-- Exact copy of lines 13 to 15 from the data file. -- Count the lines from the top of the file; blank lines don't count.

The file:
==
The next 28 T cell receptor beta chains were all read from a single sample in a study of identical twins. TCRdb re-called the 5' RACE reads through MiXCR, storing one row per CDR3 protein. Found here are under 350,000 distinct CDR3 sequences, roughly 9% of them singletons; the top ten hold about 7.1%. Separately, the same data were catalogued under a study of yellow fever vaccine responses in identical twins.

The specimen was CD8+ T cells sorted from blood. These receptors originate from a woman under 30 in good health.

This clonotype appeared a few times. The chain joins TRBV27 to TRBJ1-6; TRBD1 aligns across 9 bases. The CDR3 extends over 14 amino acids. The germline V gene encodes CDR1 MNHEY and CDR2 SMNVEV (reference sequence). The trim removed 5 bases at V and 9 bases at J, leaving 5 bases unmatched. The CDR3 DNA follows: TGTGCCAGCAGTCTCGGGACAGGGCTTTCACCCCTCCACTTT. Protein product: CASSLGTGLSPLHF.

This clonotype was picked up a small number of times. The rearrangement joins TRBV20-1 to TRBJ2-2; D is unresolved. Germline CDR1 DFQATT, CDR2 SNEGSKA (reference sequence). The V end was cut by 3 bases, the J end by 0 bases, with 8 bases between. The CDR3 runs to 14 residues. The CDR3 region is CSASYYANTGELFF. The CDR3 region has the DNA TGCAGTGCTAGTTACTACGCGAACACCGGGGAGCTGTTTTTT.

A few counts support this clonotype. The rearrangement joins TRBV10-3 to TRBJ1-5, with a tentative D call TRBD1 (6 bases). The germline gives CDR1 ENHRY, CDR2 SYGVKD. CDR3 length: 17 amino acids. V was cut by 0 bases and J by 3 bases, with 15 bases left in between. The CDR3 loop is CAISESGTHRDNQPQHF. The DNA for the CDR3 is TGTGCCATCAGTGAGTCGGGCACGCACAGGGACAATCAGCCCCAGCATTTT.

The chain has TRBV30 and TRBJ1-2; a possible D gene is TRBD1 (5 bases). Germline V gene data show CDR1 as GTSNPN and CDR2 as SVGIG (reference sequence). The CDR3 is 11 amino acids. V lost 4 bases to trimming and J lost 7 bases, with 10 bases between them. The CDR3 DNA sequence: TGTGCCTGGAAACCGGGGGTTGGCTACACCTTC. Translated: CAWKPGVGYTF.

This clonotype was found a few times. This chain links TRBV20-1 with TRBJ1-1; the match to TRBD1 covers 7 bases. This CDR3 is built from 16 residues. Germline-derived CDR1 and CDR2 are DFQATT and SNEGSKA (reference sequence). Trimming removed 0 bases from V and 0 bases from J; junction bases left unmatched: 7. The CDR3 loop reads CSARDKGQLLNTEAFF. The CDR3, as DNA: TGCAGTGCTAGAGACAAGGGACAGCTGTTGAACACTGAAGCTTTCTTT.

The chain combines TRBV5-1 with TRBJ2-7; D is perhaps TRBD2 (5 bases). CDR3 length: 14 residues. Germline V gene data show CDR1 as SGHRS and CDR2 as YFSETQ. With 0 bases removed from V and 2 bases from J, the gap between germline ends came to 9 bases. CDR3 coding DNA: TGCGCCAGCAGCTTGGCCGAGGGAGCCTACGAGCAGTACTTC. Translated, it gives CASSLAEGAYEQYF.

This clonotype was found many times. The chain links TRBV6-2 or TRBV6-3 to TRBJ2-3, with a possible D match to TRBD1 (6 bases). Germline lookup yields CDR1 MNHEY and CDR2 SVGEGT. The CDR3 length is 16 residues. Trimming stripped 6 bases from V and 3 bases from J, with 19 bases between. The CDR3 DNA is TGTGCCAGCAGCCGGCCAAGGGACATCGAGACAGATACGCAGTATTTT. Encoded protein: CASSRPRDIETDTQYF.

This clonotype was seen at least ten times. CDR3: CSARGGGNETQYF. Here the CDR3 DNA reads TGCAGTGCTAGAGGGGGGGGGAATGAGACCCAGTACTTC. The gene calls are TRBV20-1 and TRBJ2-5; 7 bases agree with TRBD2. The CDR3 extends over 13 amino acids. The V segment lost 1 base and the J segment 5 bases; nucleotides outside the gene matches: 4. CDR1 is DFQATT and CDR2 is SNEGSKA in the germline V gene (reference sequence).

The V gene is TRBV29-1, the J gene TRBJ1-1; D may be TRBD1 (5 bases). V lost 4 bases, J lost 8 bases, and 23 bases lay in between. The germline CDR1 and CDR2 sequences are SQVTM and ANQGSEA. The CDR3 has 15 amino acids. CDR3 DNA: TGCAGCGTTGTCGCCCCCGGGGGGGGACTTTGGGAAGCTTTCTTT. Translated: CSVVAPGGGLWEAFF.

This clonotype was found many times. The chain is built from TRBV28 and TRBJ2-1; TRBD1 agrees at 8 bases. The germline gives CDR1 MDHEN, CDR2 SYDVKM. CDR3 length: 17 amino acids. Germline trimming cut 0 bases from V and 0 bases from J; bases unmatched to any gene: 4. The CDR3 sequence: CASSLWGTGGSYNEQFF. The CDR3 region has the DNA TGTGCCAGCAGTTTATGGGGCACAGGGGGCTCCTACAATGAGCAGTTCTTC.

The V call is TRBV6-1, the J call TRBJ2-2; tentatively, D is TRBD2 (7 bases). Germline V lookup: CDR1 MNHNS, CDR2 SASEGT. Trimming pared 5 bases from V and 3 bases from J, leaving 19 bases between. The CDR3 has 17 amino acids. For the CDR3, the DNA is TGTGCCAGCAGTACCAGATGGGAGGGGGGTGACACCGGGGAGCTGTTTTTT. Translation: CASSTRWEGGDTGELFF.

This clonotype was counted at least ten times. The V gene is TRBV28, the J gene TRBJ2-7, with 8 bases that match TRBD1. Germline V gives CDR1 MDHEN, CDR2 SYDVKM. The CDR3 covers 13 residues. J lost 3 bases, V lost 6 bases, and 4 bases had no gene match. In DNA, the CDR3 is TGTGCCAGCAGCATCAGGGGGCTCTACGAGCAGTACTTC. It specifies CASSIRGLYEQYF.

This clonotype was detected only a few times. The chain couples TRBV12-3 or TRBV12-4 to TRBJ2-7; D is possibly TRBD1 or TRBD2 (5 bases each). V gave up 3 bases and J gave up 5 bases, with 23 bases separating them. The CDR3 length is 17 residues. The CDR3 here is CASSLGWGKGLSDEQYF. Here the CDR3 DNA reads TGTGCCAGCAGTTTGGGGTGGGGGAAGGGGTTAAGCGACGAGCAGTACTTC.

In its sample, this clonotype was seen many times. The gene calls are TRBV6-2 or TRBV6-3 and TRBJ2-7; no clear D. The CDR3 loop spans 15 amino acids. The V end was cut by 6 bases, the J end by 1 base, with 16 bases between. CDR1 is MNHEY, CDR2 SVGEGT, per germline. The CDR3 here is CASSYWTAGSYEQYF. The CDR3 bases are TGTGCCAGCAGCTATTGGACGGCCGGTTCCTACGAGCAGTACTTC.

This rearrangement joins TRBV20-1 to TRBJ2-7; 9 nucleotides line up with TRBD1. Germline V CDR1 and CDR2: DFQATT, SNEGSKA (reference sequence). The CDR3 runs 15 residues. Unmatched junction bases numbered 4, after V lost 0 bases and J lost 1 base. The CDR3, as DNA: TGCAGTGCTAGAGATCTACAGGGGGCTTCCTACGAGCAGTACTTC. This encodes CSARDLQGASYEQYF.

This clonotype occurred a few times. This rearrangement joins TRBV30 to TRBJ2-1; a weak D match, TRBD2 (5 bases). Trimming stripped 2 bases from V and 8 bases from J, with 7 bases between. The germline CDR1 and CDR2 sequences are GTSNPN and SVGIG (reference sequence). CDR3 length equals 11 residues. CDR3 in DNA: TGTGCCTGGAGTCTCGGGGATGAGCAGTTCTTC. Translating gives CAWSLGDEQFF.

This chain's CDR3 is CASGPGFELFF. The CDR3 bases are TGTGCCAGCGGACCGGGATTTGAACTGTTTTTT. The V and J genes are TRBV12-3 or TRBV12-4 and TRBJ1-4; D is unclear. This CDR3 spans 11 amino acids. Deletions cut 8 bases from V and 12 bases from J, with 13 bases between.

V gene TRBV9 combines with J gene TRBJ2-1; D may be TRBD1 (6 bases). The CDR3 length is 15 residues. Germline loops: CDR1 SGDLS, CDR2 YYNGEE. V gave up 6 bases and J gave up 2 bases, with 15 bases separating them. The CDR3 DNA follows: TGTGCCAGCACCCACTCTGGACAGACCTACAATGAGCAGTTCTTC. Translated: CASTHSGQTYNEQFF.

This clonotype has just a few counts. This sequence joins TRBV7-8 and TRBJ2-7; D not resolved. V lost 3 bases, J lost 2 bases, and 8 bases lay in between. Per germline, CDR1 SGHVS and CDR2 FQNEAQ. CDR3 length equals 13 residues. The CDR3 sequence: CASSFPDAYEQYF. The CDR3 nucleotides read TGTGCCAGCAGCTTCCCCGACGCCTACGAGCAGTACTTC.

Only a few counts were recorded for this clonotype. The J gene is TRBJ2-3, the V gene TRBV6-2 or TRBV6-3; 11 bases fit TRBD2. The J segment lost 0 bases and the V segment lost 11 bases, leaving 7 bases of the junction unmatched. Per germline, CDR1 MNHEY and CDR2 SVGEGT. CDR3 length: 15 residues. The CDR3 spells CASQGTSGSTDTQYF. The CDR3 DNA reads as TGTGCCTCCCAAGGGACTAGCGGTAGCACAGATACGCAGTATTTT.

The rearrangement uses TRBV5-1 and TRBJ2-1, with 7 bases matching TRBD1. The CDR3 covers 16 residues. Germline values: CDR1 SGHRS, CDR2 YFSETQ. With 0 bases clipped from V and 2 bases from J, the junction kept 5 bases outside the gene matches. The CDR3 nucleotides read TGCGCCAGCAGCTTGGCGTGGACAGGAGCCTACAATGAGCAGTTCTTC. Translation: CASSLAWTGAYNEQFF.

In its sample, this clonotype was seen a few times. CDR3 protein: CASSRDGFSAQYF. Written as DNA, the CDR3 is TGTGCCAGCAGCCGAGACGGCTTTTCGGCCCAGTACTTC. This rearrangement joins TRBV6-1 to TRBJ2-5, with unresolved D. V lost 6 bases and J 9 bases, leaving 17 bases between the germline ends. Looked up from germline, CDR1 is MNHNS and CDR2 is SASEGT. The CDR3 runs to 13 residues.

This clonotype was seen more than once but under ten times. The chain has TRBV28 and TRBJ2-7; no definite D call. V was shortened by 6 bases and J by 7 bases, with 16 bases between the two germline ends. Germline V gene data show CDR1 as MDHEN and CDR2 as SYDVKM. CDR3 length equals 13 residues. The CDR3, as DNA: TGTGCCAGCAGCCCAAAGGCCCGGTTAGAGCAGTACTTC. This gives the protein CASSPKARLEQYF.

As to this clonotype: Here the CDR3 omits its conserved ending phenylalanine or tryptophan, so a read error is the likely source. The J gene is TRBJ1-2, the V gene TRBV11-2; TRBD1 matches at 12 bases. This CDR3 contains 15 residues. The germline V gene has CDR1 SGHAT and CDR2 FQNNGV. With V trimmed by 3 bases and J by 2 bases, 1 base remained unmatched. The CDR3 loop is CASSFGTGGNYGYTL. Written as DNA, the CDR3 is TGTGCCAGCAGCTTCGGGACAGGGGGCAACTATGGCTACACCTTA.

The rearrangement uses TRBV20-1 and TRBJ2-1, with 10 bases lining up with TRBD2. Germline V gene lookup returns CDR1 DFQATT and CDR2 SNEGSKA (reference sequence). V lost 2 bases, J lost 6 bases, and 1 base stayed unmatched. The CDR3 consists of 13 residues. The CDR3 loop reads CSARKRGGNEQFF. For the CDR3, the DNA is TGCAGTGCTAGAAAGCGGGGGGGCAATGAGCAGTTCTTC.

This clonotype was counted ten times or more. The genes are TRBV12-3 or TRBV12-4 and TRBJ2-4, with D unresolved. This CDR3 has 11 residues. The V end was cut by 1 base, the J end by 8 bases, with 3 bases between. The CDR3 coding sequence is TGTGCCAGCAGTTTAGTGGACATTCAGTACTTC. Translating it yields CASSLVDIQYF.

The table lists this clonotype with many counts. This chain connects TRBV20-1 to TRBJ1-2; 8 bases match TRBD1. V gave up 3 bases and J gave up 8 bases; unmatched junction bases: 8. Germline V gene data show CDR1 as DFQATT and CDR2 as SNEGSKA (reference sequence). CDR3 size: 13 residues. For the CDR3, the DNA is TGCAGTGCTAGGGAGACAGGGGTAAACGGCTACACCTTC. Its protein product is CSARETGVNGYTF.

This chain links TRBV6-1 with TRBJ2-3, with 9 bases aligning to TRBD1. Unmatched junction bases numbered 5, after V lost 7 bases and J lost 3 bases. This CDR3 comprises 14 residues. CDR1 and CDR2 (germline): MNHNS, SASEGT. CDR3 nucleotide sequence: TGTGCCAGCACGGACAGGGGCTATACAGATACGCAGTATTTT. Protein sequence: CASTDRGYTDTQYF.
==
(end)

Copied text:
The V call is TRBV6-1, the J call TRBJ2-2; tentatively, D is TRBD2 (7 bases). Germline V lookup: CDR1 MNHNS, CDR2 SASEGT. Trimming pared 5 bases from V and 3 bases from J, leaving 19 bases between. The CDR3 has 17 amino acids. For the CDR3, the DNA is TGTGCCAGCAGTACCAGATGGGAGGGGGGTGACACCGGGGAGCTGTTTTTT. Translation: CASSTRWEGGDTGELFF.

This clonotype was counted at least ten times. The V gene is TRBV28, the J gene TRBJ2-7, with 8 bases that match TRBD1. Germline V gives CDR1 MDHEN, CDR2 SYDVKM. The CDR3 covers 13 residues. J lost 3 bases, V lost 6 bases, and 4 bases had no gene match. In DNA, the CDR3 is TGTGCCAGCAGCATCAGGGGGCTCTACGAGCAGTACTTC. It specifies CASSIRGLYEQYF.

This clonotype was detected only a few times. The chain couples TRBV12-3 or TRBV12-4 to TRBJ2-7; D is possibly TRBD1 or TRBD2 (5 bases each). V gave up 3 bases and J gave up 5 bases, with 23 bases separating them. The CDR3 length is 17 residues. The CDR3 here is CASSLGWGKGLSDEQYF. Here the CDR3 DNA reads TGTGCCAGCAGTTTGGGGTGGGGGAAGGGGTTAAGCGACGAGCAGTACTTC.